Staying Safe When Working at Height: The Downfalls

Falls from height have become one of the UK's biggest killers in workplace accidents, making up a quarter of all on-the-job deaths. Not only that, they account for more than 37,000 cases of non-fatal injuries, as well as being responsible for the biggest number of estimated working days lost when compared to any other accident.

When you look at these statistics, it's not difficult to see that there is major room for improvement when it comes to the safety of height workers. Yet it isn't only construction workers who are a risk from falls; most industries involve some sort of working at height, whether it's in agriculture, manufacturing, or emergency services. So how can we stay safe while working at height?

Carry Out Risk Assessments
By law, employers and self-employed contractors are responsible for assessing the proposed risks before work is carried out. A plan needs to be created in order for the work to be carried out safely and reliably by all involved parties.

Implement measures in accordance to the result of the risk assessment, whether it includes safety nets, scaffold platforms, toeboards, or double guardrails. The objective is to ensure all work at height is properly planned, supervised and conducted safely.

Check Equipment Before Use
Surface and access equipment should be stable and secure, and able to comfortably support the worker’s weight plus that of any equipment. Whether it’s a combination ladder or mechanical access platform, it needs to be inspected for faults and damage before use in order to establish its safety.

Regardless of whether it's raised 6 feet or 60 feet off the ground, defective equipment will result in serious injury, so regular assessments should be made a priority.

Complete Health and Safety Training
Workers who are involved with regular at-height activities should undertake a working at height training course. The courses are specifically designed for a range of industries and ensure a competent level of ability to remain safe at height (in compliance with the Working at Height Regulations 2005). These can include, but are not limited to, ladder rescue, safety harness inspection, wind turbine training, and tower access.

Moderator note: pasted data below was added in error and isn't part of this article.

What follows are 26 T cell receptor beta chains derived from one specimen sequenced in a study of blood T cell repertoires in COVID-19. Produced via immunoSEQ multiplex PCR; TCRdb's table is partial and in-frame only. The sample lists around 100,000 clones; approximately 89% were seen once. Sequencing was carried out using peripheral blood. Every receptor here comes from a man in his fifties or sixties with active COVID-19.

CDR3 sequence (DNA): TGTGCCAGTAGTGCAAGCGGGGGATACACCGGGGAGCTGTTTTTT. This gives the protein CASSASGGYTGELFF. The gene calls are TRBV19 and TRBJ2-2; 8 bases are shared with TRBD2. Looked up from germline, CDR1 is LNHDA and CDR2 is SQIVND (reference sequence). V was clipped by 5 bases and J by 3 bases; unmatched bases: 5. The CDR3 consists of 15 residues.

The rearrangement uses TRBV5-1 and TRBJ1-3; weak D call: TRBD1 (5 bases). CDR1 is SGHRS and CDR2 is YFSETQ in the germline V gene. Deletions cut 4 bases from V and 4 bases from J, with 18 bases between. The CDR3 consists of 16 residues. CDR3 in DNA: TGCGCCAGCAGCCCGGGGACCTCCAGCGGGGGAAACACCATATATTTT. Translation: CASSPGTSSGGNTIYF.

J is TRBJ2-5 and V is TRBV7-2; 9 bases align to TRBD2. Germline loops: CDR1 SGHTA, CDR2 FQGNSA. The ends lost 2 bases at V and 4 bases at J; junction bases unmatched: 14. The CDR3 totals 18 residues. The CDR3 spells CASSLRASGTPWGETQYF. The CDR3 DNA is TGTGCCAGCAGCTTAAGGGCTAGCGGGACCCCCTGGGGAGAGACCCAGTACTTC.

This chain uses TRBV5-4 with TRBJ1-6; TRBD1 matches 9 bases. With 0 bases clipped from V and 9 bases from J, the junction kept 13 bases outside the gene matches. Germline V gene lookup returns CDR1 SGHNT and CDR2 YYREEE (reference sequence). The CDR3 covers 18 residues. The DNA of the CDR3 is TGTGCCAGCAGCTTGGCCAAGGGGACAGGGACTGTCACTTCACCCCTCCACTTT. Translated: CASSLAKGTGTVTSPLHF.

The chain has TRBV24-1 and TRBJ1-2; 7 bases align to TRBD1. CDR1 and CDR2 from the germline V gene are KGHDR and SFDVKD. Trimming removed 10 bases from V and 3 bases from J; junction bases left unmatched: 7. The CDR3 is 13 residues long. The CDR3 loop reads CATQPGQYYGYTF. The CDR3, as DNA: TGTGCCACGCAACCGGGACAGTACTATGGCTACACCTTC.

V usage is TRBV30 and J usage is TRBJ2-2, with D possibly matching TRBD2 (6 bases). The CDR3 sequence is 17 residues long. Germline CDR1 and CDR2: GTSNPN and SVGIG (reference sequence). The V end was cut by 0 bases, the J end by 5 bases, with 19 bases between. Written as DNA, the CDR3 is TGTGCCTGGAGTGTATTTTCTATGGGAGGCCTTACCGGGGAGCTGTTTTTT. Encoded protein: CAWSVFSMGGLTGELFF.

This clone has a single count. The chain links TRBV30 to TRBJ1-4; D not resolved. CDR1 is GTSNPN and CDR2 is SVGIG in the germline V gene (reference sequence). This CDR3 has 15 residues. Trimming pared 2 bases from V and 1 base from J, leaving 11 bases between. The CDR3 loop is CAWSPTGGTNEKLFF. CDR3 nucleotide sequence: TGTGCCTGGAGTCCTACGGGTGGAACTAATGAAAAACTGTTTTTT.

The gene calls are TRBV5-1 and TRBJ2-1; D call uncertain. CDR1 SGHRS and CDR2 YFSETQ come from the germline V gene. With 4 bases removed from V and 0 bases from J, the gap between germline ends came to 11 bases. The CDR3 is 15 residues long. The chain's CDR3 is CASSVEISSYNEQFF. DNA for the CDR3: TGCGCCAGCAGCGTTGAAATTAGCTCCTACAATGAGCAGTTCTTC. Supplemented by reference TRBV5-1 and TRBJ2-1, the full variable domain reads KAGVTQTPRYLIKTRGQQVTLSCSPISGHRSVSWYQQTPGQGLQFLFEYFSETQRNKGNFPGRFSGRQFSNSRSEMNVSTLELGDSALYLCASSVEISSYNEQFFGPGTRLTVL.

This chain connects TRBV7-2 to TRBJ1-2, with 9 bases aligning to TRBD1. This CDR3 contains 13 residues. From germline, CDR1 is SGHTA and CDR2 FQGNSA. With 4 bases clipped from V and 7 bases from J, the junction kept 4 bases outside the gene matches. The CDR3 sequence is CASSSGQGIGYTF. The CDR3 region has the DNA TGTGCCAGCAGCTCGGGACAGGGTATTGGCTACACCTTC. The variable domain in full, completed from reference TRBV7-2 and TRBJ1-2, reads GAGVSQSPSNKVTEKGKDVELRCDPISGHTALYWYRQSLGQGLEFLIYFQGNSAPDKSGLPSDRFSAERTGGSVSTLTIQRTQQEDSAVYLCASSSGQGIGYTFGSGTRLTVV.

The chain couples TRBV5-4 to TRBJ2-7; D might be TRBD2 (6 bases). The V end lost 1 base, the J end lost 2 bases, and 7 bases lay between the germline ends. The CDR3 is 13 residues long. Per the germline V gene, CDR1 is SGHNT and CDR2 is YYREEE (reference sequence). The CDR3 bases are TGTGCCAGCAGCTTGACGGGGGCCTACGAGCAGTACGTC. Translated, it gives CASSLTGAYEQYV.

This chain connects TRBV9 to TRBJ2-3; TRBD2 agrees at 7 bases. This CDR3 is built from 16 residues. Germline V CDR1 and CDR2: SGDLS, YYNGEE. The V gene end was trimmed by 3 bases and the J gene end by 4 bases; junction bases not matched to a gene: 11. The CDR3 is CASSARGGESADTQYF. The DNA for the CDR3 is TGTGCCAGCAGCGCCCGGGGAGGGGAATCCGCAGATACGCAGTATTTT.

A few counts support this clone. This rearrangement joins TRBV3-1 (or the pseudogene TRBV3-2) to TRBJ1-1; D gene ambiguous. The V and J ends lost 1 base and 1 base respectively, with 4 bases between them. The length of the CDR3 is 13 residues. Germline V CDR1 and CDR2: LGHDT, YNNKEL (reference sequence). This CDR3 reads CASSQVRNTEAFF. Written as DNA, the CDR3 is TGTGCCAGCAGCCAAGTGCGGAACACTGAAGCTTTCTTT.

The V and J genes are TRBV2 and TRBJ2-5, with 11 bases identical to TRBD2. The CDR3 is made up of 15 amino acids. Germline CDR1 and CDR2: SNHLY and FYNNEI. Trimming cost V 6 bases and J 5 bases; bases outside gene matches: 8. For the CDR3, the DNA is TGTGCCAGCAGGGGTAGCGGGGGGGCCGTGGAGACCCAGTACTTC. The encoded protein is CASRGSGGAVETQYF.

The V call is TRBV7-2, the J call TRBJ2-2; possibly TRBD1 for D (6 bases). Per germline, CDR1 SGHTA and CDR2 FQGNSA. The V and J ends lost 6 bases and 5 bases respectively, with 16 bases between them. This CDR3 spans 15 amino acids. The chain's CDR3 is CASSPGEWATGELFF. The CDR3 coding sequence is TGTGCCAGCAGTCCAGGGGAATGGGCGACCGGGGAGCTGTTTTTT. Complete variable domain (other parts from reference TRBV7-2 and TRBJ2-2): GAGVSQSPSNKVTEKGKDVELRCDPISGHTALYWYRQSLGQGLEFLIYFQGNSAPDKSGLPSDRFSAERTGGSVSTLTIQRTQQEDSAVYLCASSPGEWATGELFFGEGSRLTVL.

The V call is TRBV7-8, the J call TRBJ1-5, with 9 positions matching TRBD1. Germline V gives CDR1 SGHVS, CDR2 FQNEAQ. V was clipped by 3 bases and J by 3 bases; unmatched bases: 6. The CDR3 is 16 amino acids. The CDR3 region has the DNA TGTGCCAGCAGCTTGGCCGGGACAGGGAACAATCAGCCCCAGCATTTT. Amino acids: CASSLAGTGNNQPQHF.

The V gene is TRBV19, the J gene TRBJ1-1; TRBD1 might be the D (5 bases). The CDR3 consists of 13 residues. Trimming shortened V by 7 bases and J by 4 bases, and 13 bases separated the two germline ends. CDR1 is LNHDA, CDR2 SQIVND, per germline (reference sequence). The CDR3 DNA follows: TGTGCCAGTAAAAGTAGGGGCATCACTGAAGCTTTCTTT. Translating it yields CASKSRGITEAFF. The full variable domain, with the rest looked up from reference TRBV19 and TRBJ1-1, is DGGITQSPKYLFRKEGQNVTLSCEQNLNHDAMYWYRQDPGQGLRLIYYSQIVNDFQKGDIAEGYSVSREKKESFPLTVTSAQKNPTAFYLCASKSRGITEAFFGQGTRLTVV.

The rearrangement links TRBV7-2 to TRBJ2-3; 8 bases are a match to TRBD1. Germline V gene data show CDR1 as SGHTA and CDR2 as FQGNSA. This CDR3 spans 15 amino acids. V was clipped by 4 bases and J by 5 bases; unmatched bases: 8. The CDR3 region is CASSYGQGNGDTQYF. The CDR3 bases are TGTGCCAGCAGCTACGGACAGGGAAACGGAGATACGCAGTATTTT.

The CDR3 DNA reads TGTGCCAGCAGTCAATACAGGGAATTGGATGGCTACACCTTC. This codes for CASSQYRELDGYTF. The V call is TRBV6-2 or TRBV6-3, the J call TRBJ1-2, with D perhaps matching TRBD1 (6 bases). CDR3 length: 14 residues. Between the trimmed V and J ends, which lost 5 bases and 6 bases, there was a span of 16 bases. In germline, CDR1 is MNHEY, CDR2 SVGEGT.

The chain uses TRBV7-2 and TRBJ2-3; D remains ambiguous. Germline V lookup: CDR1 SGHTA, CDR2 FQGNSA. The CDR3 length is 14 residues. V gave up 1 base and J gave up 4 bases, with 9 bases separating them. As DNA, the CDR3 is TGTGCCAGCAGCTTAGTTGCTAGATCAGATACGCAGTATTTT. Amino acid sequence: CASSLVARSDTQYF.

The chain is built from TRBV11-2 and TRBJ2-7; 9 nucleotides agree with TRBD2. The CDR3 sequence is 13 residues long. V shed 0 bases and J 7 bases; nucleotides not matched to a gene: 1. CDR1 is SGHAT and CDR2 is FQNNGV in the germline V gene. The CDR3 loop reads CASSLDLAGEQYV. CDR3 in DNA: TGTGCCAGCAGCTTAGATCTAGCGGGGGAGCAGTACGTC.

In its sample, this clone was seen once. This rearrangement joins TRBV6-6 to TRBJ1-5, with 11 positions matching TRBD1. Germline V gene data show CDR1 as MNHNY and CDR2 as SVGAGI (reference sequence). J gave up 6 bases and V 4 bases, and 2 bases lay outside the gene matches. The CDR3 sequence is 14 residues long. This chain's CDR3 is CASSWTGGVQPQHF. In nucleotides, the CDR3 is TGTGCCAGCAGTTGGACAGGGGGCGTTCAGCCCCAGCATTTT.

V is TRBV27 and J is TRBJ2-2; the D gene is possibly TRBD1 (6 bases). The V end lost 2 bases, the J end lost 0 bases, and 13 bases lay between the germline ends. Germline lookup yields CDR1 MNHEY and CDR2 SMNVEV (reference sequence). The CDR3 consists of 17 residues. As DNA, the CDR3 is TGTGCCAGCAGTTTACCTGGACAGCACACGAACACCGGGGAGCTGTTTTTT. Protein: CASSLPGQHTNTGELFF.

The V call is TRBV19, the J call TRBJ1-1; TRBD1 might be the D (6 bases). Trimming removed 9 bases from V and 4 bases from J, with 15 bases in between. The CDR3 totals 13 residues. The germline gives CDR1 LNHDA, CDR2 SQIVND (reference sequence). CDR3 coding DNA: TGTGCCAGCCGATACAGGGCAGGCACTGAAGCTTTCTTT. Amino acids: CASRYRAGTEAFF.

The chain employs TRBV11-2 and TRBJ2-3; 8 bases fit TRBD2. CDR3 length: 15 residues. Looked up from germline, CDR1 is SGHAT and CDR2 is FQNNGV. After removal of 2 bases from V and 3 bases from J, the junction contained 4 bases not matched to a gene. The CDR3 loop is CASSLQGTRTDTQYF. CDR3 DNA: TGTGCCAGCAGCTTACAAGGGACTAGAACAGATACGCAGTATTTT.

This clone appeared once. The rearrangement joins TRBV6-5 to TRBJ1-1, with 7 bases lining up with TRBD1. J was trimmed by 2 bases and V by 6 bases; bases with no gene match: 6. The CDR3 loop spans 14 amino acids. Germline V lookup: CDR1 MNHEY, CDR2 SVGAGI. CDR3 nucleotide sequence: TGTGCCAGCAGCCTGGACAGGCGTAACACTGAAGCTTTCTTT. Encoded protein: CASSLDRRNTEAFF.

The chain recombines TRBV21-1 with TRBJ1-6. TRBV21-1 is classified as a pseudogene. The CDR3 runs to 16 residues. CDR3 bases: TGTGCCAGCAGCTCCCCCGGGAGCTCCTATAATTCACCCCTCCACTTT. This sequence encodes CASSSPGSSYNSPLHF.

Consider Environmental Factors and Weather Conditions
Surfaces become slippery when wet, and even more so in icy conditions. Poor surface conditions are not always obvious, so be sure to evaluate the platform or walkway before use, especially for outdoor apparatus.

Avoid working in bad weather conditions, including on windy days. A gust of wind can easily cause someone to lose his or her balance. This is also the case for nighttime working or poorly lit locations, where workers are at higher risk of missteps and trips. Adequate measures should be introduced to combat these conditions, with an option to completely avoid or delay the work until conditions are more suitable.

Beware of Fragile Surfaces
Fragile surfaces are the leading cause of falls from height. Falls through weak roofs, roof lights, non-reinforced fiber cement sheets, corroded metal, glass, rotted chipboard, or unsecured slates/tiles are all common on construction sites, factories, warehouses, and farm buildings. If the fragile surface cannot be avoided, control the situation with a combination of fall restraints, safety nets, staging and guard rails, as well as fixing clear warning notices to the area. All workers, clients, designers, and contractors should be aware of fragile surfaces and treat the risk as a priority hazard.

Get Support from Your Colleague
Having a reliable colleague or team of people to support you while you carry out potentially hazardous work is an easy yet valuable method to reduce accidents. This may be an obvious one, but a lot of people think they're capable of handling all equipment and apparatus on their own.

Extra support for ladders, holding tools, or sometimes just another set of eyes can all be the difference between a job done safely and a serious accident. Nevertheless, this should not be used as a main safety procedure, but as an added extra -- because human error and limited capability can be a prominent issue.

Beth Meakin is a digital marketer writing on behalf of MRS Training & Rescue, trusted specialists in providing health, safety, and rescue training.

Posted on Aug 23, 2017

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